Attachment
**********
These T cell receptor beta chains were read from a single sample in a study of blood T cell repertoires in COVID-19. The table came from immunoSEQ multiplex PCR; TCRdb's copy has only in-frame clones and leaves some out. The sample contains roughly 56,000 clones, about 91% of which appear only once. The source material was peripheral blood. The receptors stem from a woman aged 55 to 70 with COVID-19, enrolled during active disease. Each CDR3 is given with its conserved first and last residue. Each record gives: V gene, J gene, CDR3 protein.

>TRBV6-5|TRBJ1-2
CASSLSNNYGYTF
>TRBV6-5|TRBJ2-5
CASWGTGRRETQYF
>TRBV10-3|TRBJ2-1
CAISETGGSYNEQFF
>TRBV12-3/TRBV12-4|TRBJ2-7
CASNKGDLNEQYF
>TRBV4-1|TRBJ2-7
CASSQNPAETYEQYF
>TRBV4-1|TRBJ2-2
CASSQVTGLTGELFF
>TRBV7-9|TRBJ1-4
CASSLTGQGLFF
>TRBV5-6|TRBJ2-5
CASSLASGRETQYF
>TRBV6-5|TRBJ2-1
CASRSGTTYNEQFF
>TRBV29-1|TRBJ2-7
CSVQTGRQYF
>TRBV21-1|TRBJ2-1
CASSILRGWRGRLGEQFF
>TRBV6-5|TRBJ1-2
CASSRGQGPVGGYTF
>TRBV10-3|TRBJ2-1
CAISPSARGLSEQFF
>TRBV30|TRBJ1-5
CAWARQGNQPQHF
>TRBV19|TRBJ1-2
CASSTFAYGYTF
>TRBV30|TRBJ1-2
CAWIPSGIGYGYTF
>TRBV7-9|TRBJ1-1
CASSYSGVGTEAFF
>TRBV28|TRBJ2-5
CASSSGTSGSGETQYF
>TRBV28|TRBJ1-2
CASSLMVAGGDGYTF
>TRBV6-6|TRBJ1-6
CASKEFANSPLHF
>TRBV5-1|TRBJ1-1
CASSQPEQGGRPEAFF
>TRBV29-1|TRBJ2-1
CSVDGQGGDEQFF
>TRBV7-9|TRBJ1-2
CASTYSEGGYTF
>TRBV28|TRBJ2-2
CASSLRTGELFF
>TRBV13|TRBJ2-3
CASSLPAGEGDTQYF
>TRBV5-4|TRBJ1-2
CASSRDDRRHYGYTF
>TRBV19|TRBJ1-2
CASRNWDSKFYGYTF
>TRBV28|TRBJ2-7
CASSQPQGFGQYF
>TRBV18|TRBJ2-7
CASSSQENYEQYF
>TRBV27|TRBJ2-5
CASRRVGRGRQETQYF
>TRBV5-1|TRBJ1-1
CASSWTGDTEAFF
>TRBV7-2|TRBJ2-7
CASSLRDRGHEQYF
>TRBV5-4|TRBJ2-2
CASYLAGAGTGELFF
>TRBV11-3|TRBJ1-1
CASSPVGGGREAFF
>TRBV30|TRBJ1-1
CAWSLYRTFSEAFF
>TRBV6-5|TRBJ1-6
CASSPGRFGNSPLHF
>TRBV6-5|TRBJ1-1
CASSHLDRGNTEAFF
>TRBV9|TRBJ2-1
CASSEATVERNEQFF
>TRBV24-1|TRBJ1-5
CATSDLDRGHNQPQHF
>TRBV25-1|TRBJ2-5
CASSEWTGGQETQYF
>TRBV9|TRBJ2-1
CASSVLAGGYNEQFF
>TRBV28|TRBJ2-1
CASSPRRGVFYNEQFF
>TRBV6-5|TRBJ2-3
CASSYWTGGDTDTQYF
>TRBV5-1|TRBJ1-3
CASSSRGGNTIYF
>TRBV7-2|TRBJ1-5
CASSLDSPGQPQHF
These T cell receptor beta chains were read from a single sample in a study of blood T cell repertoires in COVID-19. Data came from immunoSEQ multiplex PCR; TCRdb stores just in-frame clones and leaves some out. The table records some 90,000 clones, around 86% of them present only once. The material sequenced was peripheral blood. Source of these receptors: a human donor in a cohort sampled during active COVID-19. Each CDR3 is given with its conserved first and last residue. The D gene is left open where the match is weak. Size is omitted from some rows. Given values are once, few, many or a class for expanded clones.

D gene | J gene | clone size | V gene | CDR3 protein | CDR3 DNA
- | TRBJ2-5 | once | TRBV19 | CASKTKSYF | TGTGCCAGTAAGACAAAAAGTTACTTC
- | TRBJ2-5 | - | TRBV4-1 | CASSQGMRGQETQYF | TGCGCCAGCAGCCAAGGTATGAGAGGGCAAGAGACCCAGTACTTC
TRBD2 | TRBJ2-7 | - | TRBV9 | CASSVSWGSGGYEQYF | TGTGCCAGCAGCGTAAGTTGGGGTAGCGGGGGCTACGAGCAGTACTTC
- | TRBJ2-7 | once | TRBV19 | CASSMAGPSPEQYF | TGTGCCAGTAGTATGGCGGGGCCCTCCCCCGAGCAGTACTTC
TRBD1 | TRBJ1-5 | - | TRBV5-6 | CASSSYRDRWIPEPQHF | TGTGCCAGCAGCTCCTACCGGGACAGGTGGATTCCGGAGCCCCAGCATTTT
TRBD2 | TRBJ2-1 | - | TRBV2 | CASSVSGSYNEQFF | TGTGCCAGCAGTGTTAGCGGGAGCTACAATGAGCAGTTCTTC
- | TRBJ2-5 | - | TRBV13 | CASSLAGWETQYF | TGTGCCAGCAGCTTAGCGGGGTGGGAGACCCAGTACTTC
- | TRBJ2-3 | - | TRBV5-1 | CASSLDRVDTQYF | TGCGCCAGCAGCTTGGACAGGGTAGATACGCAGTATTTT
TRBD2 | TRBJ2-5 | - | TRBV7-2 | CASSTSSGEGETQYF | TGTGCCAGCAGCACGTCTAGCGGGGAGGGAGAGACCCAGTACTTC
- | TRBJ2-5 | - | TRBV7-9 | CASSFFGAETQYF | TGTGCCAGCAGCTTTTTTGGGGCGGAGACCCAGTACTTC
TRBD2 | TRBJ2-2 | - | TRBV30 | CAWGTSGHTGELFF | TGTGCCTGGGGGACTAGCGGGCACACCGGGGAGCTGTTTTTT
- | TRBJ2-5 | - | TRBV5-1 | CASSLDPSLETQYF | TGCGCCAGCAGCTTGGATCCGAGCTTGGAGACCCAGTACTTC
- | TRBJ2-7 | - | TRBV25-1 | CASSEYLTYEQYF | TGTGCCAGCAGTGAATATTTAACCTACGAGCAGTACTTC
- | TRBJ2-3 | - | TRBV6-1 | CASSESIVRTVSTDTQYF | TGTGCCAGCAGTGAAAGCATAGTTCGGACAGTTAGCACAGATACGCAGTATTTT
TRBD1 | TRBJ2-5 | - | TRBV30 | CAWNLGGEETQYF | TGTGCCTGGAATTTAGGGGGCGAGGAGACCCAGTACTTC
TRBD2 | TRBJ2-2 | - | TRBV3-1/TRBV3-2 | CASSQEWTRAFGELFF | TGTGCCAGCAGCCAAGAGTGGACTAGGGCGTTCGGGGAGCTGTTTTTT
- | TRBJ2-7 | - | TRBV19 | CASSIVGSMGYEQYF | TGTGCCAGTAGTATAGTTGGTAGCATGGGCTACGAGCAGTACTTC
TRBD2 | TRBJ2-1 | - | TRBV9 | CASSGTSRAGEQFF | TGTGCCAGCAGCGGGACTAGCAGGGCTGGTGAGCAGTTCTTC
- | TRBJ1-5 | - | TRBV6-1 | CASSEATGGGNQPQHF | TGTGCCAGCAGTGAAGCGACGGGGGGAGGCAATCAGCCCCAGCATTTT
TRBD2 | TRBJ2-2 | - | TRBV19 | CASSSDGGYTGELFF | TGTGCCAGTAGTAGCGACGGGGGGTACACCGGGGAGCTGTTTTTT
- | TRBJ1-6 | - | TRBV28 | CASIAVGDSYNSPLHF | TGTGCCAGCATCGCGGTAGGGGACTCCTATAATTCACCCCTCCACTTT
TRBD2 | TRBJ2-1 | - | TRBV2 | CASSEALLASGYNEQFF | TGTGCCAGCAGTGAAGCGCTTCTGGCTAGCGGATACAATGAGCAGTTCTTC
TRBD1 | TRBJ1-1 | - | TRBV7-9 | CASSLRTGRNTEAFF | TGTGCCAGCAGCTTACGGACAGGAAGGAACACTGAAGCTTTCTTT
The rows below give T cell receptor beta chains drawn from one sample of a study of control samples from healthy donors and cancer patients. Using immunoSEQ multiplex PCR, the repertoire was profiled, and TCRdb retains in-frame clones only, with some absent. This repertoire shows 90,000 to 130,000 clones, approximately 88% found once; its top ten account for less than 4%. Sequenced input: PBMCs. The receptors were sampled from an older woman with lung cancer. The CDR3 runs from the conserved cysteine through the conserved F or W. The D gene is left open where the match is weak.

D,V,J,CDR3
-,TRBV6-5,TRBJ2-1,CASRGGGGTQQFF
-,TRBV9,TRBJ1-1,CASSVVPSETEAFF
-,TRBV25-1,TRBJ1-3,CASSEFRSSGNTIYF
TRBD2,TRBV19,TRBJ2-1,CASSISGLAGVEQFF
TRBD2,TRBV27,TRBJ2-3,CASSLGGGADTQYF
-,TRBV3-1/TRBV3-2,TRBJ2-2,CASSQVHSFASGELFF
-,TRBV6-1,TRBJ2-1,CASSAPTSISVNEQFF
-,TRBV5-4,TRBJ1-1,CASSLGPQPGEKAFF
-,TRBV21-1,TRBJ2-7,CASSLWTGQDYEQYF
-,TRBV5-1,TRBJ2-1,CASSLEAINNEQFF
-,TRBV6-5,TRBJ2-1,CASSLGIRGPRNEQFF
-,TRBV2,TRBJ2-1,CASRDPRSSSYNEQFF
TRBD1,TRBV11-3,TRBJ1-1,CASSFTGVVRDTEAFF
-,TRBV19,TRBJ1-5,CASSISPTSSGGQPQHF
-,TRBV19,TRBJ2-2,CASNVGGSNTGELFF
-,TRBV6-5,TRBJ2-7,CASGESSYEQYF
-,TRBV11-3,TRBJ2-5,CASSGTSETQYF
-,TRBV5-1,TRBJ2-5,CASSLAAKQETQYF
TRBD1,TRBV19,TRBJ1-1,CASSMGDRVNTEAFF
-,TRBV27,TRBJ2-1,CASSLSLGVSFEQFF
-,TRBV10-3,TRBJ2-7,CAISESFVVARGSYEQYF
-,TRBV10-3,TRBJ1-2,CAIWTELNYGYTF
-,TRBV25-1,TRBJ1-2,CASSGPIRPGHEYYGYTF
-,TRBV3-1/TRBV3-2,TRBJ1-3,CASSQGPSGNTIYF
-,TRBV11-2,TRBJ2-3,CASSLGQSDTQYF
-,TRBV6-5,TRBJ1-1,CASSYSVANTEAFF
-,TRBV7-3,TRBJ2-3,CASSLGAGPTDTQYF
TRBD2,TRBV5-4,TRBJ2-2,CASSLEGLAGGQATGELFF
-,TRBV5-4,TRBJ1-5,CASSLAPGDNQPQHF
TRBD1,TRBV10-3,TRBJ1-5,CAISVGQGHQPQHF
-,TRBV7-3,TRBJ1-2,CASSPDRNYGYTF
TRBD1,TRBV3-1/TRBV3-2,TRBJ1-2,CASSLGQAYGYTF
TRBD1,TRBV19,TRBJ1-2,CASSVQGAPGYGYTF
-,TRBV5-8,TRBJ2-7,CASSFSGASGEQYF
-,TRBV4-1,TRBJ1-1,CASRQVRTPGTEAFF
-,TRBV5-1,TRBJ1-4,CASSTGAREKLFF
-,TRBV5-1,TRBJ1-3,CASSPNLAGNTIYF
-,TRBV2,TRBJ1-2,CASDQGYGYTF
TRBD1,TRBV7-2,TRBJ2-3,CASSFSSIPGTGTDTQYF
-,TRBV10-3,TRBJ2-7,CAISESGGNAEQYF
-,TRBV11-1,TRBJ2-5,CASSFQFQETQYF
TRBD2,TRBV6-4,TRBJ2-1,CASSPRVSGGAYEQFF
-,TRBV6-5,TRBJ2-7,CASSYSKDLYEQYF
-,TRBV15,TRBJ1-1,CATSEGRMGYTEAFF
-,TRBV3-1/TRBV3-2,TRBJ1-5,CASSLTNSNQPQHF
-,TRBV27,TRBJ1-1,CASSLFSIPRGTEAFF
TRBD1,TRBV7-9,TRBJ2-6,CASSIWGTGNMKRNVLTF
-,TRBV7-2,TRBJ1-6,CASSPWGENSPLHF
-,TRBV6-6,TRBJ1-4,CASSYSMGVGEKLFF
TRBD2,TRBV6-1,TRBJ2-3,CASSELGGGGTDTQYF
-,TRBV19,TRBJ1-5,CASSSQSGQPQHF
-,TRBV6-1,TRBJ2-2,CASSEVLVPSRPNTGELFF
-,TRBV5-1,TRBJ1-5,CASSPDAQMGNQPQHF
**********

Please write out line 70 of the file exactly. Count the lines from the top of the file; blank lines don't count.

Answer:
>TRBV30|TRBJ1-1